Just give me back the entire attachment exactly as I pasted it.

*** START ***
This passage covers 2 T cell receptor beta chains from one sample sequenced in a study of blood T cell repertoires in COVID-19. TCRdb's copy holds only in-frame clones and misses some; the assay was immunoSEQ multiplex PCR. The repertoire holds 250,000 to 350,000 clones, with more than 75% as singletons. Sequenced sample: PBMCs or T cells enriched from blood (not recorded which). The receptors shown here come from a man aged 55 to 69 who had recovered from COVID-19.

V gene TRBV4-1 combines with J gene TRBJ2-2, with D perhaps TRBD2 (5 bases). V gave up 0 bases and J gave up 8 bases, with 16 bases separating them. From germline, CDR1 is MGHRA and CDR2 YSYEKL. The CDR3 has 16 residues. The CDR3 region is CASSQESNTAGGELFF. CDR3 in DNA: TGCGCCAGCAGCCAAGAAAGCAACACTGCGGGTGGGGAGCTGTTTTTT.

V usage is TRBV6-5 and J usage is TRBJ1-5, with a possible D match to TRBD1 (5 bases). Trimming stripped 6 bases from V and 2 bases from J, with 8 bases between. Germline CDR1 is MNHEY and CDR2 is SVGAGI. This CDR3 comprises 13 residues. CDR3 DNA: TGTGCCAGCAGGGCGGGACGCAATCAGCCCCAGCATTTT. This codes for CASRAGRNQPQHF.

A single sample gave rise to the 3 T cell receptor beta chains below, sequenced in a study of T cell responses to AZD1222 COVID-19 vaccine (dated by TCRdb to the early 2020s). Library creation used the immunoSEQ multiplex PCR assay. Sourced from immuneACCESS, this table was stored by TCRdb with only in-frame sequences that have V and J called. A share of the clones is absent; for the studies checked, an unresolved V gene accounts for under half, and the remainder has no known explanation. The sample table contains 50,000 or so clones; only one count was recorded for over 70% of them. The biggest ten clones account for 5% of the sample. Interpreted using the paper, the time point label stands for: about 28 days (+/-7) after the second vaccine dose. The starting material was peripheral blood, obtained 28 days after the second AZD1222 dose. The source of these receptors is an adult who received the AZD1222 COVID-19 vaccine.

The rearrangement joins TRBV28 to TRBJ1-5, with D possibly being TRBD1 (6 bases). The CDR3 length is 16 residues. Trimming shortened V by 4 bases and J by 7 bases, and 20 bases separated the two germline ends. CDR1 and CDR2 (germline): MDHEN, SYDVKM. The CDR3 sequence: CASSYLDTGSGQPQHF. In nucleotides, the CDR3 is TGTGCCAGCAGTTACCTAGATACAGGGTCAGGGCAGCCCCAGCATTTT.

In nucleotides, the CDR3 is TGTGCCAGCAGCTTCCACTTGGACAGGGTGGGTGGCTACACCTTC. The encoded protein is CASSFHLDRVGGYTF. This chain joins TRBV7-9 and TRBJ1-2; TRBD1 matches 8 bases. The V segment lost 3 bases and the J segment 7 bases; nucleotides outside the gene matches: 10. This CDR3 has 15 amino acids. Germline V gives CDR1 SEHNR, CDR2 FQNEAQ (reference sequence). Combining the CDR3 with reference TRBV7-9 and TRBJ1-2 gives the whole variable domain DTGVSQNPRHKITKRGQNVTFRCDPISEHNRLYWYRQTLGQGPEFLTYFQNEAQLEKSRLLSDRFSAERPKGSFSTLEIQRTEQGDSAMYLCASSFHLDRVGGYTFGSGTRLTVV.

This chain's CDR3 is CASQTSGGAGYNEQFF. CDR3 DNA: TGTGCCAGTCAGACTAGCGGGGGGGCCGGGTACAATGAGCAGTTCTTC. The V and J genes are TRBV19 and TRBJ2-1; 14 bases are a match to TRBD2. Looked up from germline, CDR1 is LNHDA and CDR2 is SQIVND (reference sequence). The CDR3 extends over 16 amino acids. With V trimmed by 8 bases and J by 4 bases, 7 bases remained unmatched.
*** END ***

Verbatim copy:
This passage covers 2 T cell receptor beta chains from one sample sequenced in a study of blood T cell repertoires in COVID-19. TCRdb's copy holds only in-frame clones and misses some; the assay was immunoSEQ multiplex PCR. The repertoire holds 250,000 to 350,000 clones, with more than 75% as singletons. Sequenced sample: PBMCs or T cells enriched from blood (not recorded which). The receptors shown here come from a man aged 55 to 69 who had recovered from COVID-19.

V gene TRBV4-1 combines with J gene TRBJ2-2, with D perhaps TRBD2 (5 bases). V gave up 0 bases and J gave up 8 bases, with 16 bases separating them. From germline, CDR1 is MGHRA and CDR2 YSYEKL. The CDR3 has 16 residues. The CDR3 region is CASSQESNTAGGELFF. CDR3 in DNA: TGCGCCAGCAGCCAAGAAAGCAACACTGCGGGTGGGGAGCTGTTTTTT.

V usage is TRBV6-5 and J usage is TRBJ1-5, with a possible D match to TRBD1 (5 bases). Trimming stripped 6 bases from V and 2 bases from J, with 8 bases between. Germline CDR1 is MNHEY and CDR2 is SVGAGI. This CDR3 comprises 13 residues. CDR3 DNA: TGTGCCAGCAGGGCGGGACGCAATCAGCCCCAGCATTTT. This codes for CASRAGRNQPQHF.

A single sample gave rise to the 3 T cell receptor beta chains below, sequenced in a study of T cell responses to AZD1222 COVID-19 vaccine (dated by TCRdb to the early 2020s). Library creation used the immunoSEQ multiplex PCR assay. Sourced from immuneACCESS, this table was stored by TCRdb with only in-frame sequences that have V and J called. A share of the clones is absent; for the studies checked, an unresolved V gene accounts for under half, and the remainder has no known explanation. The sample table contains 50,000 or so clones; only one count was recorded for over 70% of them. The biggest ten clones account for 5% of the sample. Interpreted using the paper, the time point label stands for: about 28 days (+/-7) after the second vaccine dose. The starting material was peripheral blood, obtained 28 days after the second AZD1222 dose. The source of these receptors is an adult who received the AZD1222 COVID-19 vaccine.

The rearrangement joins TRBV28 to TRBJ1-5, with D possibly being TRBD1 (6 bases). The CDR3 length is 16 residues. Trimming shortened V by 4 bases and J by 7 bases, and 20 bases separated the two germline ends. CDR1 and CDR2 (germline): MDHEN, SYDVKM. The CDR3 sequence: CASSYLDTGSGQPQHF. In nucleotides, the CDR3 is TGTGCCAGCAGTTACCTAGATACAGGGTCAGGGCAGCCCCAGCATTTT.

In nucleotides, the CDR3 is TGTGCCAGCAGCTTCCACTTGGACAGGGTGGGTGGCTACACCTTC. The encoded protein is CASSFHLDRVGGYTF. This chain joins TRBV7-9 and TRBJ1-2; TRBD1 matches 8 bases. The V segment lost 3 bases and the J segment 7 bases; nucleotides outside the gene matches: 10. This CDR3 has 15 amino acids. Germline V gives CDR1 SEHNR, CDR2 FQNEAQ (reference sequence). Combining the CDR3 with reference TRBV7-9 and TRBJ1-2 gives the whole variable domain DTGVSQNPRHKITKRGQNVTFRCDPISEHNRLYWYRQTLGQGPEFLTYFQNEAQLEKSRLLSDRFSAERPKGSFSTLEIQRTEQGDSAMYLCASSFHLDRVGGYTFGSGTRLTVV.

This chain's CDR3 is CASQTSGGAGYNEQFF. CDR3 DNA: TGTGCCAGTCAGACTAGCGGGGGGGCCGGGTACAATGAGCAGTTCTTC. The V and J genes are TRBV19 and TRBJ2-1; 14 bases are a match to TRBD2. Looked up from germline, CDR1 is LNHDA and CDR2 is SQIVND (reference sequence). The CDR3 extends over 16 amino acids. With V trimmed by 8 bases and J by 4 bases, 7 bases remained unmatched.